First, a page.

There’s so much talk about the contraction part of “working” our pelvic floor muscles.
That we should be doing this every day.
That we should focus on squeezing “longer” and more “firmly”.
And in between these we are given the instructions "relax” - whatever that means.
Except that there's a growing problem for women that this advice is making worse: hypertonicity of the pelvic floor muscles.
This is where the muscles are over-contracting, getting too tight and tense, and working too hard.
When this happens, the muscles aren’t returning to their full length at rest.
- Feelings of irritation, especially when trying to do pelvic floor exercises
- Increased frequency or urgency for the toilet
- Bladder leakage
- Pain or discomfort during sex, particularly in changing positions
- Pelvic Pain
There are a number of causes, all usually resulting in an over-contraction of the pelvic floor muscles. Typically things such as:
- Doing too many isolated pelvic floor exercises (like kegels) with no progressions into integrated exercise
- Clenching for fear of pelvic organ prolapse or bladder leakage symptoms
- The tendency to brace our abdominals or clench our butt muscles through low intensity activities, instead of connecting to our deep inner core muscles
- Dealing with a pre-existing injury that increases the need for stability - like back pain, a hip, knee or ankle injury or hypermobility syndrome.
- Relax when you inhale
A lot of women try to relax on the exhalation, sucking everything in as they breathe in.
When we inhale, deep into our belly, our diaphragm moves downward, facilitating a downward movement for the deep abdominals and pelvic floor.
- Aim for a feeling of no effort rather than consciously pushing down on the pelvic floor in order to release it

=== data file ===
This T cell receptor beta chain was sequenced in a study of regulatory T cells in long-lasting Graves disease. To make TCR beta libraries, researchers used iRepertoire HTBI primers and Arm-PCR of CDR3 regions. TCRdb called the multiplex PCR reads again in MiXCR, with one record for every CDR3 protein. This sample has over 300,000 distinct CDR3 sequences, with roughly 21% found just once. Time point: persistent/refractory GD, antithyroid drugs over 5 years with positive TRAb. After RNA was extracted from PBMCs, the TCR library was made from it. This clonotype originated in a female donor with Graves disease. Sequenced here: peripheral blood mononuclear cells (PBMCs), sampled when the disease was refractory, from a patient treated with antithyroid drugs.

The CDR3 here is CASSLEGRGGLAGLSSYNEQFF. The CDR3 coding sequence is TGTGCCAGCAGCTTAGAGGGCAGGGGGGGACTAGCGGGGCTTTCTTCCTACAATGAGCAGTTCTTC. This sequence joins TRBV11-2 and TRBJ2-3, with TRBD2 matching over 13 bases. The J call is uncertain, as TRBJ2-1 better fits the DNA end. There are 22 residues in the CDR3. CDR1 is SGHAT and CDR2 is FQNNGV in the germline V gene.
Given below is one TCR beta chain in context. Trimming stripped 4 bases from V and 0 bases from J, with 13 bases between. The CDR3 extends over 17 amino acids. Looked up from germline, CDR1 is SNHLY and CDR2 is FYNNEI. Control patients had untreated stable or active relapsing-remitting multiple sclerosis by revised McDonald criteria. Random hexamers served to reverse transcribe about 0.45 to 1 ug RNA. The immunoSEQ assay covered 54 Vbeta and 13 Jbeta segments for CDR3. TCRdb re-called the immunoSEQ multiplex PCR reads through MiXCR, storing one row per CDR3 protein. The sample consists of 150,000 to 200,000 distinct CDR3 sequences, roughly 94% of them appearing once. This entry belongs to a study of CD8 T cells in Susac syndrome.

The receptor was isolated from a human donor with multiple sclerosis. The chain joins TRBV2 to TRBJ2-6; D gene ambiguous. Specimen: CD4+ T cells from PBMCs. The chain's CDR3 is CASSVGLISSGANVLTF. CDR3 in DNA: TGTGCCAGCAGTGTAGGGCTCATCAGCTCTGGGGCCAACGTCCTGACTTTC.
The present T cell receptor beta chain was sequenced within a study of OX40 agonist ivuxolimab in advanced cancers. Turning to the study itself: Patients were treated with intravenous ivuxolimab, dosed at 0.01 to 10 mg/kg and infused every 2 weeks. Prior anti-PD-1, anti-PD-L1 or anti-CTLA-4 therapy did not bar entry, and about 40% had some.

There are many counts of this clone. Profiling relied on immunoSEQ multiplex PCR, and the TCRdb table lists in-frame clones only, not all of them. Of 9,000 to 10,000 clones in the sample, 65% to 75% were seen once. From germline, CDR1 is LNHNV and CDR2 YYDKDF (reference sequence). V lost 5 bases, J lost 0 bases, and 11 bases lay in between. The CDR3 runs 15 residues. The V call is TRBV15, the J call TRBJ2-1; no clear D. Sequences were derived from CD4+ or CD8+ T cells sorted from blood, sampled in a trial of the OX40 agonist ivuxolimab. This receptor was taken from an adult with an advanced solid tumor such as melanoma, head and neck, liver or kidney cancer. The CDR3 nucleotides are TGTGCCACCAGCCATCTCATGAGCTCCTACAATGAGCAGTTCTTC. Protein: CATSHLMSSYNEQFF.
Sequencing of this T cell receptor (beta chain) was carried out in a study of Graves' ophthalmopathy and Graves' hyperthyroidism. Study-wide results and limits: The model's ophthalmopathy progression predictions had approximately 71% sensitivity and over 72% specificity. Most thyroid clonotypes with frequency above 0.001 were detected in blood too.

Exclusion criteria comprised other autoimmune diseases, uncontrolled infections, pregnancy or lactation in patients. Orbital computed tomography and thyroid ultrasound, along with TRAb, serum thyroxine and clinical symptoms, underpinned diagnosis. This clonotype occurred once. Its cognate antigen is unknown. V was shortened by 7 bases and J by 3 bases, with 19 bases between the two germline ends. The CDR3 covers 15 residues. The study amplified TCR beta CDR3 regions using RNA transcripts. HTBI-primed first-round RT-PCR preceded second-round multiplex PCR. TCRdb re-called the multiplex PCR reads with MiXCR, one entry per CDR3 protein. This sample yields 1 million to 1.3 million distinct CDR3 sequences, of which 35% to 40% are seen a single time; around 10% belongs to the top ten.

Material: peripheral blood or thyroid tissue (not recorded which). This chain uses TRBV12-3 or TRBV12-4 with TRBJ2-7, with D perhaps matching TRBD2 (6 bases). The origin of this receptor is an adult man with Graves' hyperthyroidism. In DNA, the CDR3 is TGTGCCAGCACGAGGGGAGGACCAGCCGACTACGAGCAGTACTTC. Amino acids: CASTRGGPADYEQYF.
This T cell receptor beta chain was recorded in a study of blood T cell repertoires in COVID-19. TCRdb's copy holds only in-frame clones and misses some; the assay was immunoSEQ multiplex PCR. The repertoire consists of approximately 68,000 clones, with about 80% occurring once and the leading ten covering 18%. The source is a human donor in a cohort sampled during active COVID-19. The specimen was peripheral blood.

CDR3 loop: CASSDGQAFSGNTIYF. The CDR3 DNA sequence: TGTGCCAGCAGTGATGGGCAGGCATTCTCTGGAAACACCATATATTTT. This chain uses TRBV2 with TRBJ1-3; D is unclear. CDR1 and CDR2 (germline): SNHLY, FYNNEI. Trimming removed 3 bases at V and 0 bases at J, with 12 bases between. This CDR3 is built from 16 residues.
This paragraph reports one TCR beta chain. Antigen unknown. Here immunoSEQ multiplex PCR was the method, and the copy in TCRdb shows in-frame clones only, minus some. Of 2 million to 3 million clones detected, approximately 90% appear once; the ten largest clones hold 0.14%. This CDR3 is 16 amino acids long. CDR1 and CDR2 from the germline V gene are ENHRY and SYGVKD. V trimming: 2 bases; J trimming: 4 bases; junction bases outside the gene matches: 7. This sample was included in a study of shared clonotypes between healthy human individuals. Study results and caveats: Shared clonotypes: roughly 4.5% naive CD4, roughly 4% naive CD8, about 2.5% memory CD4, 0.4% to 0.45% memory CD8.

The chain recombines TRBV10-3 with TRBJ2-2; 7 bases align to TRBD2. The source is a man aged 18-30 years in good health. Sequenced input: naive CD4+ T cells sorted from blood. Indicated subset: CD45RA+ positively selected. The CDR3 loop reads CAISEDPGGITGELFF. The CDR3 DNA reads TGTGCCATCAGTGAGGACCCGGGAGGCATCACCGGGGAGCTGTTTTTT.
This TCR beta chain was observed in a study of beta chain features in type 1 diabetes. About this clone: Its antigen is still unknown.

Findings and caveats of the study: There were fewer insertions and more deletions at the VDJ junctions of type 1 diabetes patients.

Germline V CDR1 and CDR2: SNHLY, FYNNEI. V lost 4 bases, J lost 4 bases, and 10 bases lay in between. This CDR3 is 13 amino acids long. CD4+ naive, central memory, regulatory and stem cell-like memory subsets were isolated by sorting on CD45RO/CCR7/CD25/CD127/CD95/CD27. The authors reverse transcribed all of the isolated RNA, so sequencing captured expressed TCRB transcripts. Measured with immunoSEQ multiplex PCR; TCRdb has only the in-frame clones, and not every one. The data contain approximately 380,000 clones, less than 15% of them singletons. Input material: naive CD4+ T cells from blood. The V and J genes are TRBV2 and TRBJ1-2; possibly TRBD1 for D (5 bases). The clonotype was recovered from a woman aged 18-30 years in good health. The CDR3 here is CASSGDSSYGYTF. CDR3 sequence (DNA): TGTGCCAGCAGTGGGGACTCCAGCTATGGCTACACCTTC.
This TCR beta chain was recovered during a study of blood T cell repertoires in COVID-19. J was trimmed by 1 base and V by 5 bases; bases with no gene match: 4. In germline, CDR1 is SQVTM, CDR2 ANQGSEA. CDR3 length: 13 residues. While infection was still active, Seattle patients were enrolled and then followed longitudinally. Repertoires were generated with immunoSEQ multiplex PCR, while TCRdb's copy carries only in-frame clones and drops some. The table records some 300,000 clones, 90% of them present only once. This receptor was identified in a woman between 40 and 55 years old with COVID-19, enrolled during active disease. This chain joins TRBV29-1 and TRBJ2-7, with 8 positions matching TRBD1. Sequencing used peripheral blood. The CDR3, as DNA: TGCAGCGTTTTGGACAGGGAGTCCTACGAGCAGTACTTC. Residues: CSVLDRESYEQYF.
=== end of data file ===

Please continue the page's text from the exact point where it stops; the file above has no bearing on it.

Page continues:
Sometimes we can think that working harder on a problem will do a better job of fixing it, but in this case, relaxation involves tuning in to the natural rhythm of the inner core muscles and letting the breath cue the pelvic floor to release as it's designed to.
- Unless you have a specific assessment and prescription of kegels from a health professional, move on to integrated exercises.
The pelvic floor muscles are not designed to work in isolation. They are supposed to work with the deep abdominal and back muscles, and the diaphragm.
When we have a knee injury we don’t squeeze the muscles around the knee many times a day, for the rest of our lives. We slowly make progress through methodical exercises that teach the area how to co-ordinate with the rest of the body.
The pelvic floor is no different.
- Avoid exercises that cause you to bear down or brace your abdominals until you know how to fully integrate and co-ordinate your pelvic floor.
The deepest abdominal muscles are designed to lift everything up and in through our torso, rather than push everything out and down. This group of muscles, known as our inner unit, needs to know how to work fully first, in every movement.
If you have an underlying condition that has caused symptoms of hypertonicity, it can be worth it examined by a professional.
Kristy Ahale is an Exercise Scientist specialising in rehabilitation, joint pathologies and women's health. She is the creator of The Core Healing Program : a unique, systemised approach to strengthening the core from the deepest layer out.
LAUNCHING ONLINE: MAY 2020.